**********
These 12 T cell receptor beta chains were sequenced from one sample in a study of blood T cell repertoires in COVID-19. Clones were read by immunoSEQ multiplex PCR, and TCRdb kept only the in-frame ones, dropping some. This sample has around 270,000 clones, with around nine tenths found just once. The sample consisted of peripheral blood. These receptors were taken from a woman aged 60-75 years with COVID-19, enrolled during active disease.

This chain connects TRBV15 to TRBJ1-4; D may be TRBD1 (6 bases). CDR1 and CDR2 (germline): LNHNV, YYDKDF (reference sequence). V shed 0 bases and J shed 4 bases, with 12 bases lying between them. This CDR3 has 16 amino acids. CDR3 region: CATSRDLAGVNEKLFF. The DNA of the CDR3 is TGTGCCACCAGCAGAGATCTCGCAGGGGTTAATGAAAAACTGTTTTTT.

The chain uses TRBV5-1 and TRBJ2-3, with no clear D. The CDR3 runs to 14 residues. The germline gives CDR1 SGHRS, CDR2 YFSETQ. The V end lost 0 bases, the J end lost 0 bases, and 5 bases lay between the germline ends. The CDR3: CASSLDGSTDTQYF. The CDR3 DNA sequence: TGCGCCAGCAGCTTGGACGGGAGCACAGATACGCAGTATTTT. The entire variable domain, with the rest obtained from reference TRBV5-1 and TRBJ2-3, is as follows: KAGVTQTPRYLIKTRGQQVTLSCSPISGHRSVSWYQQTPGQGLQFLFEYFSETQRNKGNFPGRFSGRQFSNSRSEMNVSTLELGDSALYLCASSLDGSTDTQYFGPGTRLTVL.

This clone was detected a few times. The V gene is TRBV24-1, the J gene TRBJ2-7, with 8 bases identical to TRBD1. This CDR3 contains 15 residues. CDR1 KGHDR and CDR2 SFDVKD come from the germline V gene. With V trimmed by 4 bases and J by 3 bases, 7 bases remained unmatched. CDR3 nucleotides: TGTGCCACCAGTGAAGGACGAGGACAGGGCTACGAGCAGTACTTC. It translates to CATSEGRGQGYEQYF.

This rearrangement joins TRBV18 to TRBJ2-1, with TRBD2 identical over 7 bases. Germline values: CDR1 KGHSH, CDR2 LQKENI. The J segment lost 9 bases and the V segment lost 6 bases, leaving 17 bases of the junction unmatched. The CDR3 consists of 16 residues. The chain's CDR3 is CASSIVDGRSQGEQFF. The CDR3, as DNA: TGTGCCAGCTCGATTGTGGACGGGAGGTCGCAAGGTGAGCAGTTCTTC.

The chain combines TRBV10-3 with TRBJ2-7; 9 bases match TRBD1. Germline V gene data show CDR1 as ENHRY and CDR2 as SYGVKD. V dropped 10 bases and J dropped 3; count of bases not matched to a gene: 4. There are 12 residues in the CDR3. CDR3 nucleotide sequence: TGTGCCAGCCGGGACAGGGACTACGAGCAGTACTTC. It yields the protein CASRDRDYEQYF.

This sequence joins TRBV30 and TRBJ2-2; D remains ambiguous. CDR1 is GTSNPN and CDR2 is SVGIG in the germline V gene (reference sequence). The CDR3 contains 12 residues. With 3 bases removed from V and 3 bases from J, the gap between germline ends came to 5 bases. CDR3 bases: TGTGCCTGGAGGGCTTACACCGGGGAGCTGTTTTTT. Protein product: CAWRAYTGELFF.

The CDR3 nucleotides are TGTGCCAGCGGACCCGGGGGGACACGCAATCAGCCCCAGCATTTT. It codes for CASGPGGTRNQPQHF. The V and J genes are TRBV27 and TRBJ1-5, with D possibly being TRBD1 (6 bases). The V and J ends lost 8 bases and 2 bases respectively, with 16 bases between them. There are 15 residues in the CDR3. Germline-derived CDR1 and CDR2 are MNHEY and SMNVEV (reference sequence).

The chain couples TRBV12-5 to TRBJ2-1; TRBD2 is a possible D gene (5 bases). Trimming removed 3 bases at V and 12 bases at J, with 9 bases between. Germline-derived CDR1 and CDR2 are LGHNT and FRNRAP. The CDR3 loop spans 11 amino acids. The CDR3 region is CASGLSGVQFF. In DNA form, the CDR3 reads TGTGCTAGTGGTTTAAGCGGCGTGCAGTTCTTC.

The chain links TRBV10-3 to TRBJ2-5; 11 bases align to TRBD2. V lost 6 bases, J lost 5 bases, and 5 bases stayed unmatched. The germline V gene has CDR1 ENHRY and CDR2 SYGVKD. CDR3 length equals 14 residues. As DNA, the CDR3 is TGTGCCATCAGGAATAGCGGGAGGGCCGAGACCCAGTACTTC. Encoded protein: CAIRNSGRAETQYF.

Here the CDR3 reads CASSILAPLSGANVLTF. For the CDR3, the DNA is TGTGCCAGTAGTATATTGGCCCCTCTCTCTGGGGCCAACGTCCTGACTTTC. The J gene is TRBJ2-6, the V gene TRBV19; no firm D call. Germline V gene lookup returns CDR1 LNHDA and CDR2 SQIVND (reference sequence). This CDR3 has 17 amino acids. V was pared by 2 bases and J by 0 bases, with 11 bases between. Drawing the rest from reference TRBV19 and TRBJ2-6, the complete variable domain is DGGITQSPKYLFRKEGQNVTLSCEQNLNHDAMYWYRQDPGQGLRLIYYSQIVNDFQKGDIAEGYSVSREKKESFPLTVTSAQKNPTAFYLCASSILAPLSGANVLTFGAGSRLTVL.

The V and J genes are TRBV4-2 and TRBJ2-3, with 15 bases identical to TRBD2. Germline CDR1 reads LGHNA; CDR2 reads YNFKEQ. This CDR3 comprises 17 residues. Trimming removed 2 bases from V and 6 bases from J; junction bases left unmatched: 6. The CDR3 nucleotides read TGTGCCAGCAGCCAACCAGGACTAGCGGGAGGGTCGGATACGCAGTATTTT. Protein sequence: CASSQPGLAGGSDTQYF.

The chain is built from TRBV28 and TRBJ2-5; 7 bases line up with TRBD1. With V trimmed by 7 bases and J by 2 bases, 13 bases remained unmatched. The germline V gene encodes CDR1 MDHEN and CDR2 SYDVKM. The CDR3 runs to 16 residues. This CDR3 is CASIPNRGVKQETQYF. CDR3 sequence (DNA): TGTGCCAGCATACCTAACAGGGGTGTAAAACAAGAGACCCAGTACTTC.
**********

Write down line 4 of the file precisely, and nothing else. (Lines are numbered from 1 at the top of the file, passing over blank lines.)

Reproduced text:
This clone was detected a few times. The V gene is TRBV24-1, the J gene TRBJ2-7, with 8 bases identical to TRBD1. This CDR3 contains 15 residues. CDR1 KGHDR and CDR2 SFDVKD come from the germline V gene. With V trimmed by 4 bases and J by 3 bases, 7 bases remained unmatched. CDR3 nucleotides: TGTGCCACCAGTGAAGGACGAGGACAGGGCTACGAGCAGTACTTC. It translates to CATSEGRGQGYEQYF.